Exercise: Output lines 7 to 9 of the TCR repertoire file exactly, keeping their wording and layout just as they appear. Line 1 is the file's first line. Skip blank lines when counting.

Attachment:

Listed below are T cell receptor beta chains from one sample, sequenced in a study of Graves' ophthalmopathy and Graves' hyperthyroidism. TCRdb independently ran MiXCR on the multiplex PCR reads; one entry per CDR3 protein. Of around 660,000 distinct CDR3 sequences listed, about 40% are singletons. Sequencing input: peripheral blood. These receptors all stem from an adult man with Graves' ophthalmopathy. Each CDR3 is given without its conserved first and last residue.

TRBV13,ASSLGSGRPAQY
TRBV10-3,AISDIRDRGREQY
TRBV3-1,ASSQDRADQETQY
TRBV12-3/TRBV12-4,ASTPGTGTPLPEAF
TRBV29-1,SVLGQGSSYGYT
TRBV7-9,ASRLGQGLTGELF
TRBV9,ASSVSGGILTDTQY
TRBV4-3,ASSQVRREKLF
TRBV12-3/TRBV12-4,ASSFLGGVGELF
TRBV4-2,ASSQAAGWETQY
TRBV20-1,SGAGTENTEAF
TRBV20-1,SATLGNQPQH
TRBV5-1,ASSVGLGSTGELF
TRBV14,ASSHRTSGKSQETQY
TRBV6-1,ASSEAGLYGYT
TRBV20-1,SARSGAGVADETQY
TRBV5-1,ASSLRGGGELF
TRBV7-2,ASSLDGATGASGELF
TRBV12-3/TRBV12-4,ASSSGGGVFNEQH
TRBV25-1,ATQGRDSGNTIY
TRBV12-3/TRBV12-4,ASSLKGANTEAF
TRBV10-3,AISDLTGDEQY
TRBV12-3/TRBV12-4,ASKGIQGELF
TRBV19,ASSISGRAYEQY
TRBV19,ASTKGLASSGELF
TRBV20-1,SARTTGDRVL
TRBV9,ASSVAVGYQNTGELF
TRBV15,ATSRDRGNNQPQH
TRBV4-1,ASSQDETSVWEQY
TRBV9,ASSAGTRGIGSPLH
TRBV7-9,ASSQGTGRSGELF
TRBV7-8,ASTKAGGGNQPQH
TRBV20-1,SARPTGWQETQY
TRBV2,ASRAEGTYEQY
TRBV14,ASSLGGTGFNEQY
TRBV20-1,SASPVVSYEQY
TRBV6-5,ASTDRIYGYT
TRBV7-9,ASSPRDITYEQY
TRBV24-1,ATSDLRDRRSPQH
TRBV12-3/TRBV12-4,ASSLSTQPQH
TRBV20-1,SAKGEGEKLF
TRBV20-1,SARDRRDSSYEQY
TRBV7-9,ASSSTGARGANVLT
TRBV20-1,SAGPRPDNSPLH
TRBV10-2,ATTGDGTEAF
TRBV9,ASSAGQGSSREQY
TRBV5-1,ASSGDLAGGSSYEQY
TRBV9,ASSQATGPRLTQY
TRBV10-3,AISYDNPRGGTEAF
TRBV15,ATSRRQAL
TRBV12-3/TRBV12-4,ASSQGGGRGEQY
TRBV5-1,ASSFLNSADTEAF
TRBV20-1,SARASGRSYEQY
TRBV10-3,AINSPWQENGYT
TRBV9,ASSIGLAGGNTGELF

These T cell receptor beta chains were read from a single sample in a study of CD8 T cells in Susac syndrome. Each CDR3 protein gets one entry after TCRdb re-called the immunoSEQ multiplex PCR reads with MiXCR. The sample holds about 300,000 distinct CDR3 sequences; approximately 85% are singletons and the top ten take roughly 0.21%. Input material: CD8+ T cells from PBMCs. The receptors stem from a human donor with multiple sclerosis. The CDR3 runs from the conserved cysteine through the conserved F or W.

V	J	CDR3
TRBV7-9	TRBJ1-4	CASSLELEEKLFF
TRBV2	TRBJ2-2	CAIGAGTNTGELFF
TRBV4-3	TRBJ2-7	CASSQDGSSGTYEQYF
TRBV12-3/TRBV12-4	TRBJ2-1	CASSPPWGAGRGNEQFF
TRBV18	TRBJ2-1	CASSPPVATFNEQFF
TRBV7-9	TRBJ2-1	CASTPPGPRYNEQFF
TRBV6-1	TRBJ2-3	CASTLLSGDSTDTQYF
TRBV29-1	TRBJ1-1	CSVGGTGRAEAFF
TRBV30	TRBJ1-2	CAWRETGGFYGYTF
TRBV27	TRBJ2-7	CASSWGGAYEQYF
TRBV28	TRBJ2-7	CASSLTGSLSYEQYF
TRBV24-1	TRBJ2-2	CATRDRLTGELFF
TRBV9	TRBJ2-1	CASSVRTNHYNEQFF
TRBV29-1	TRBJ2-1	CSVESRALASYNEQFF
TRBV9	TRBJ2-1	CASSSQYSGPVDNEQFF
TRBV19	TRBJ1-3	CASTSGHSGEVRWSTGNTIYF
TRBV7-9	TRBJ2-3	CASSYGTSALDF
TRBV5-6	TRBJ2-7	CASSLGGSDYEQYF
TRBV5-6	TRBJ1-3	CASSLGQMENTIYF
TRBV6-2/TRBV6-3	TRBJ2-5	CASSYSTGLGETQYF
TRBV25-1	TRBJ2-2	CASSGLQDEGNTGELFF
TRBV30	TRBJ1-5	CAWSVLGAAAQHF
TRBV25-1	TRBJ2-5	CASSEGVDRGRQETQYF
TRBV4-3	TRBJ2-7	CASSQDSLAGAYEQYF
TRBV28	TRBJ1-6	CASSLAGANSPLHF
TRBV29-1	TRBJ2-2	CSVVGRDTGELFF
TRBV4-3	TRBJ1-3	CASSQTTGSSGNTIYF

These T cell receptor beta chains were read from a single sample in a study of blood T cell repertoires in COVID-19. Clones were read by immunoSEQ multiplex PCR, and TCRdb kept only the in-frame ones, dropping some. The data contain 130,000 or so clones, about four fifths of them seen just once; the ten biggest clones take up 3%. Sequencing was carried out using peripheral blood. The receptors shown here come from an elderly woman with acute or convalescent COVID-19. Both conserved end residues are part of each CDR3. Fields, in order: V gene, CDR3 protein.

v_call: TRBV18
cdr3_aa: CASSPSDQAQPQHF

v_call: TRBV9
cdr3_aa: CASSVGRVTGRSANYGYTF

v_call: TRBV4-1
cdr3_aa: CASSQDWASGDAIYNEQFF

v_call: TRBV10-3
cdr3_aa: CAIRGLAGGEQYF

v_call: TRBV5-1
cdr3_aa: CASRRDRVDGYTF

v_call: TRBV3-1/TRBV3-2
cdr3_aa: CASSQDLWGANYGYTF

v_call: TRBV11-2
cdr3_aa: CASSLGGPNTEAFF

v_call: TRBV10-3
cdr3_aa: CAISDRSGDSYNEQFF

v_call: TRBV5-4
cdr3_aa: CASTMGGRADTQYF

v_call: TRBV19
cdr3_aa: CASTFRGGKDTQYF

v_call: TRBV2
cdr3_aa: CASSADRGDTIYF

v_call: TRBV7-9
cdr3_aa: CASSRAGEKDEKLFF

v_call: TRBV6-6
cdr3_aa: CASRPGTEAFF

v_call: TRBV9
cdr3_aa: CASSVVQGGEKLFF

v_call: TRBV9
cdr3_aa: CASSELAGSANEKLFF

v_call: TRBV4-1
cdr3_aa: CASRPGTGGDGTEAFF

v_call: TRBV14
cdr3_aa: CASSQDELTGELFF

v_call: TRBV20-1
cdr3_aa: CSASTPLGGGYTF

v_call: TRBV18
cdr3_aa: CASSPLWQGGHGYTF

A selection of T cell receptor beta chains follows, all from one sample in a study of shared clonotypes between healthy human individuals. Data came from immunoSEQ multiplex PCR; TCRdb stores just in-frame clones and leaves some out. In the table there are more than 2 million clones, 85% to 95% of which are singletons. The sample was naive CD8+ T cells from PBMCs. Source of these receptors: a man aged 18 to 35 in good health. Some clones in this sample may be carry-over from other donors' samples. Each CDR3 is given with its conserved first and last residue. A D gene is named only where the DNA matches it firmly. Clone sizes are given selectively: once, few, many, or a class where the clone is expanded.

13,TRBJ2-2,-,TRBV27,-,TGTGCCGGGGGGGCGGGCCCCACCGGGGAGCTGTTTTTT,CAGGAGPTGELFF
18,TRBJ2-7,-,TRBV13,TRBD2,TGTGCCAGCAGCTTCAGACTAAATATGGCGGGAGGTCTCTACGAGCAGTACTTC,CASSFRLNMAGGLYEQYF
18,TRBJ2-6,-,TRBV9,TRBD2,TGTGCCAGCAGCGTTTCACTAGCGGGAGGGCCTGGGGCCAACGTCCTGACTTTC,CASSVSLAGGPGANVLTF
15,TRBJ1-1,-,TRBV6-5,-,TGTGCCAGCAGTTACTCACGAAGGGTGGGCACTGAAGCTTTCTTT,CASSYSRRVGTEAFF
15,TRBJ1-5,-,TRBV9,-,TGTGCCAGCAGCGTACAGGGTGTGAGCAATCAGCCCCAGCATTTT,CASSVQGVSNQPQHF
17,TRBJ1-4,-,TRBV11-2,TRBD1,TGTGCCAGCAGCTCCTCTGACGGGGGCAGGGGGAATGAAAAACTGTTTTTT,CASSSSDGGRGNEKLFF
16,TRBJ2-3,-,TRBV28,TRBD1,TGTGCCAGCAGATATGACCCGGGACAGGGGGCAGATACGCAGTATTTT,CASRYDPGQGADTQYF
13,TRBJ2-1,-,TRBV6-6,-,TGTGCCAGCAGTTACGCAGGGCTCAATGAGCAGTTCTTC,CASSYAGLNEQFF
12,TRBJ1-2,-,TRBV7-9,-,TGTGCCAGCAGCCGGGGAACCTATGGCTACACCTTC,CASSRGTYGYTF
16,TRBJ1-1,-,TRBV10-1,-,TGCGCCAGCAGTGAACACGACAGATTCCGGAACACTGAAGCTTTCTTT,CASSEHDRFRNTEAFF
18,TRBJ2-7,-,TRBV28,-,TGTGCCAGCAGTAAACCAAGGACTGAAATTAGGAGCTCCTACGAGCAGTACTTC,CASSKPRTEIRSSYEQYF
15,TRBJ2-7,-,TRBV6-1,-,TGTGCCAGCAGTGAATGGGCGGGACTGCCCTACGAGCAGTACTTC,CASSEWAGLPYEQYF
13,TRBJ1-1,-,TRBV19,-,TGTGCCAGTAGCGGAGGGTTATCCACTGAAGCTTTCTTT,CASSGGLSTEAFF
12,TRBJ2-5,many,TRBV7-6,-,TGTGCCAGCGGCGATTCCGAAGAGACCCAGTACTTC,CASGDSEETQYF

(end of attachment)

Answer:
TRBV7-9,ASRLGQGLTGELF
TRBV9,ASSVSGGILTDTQY
TRBV4-3,ASSQVRREKLF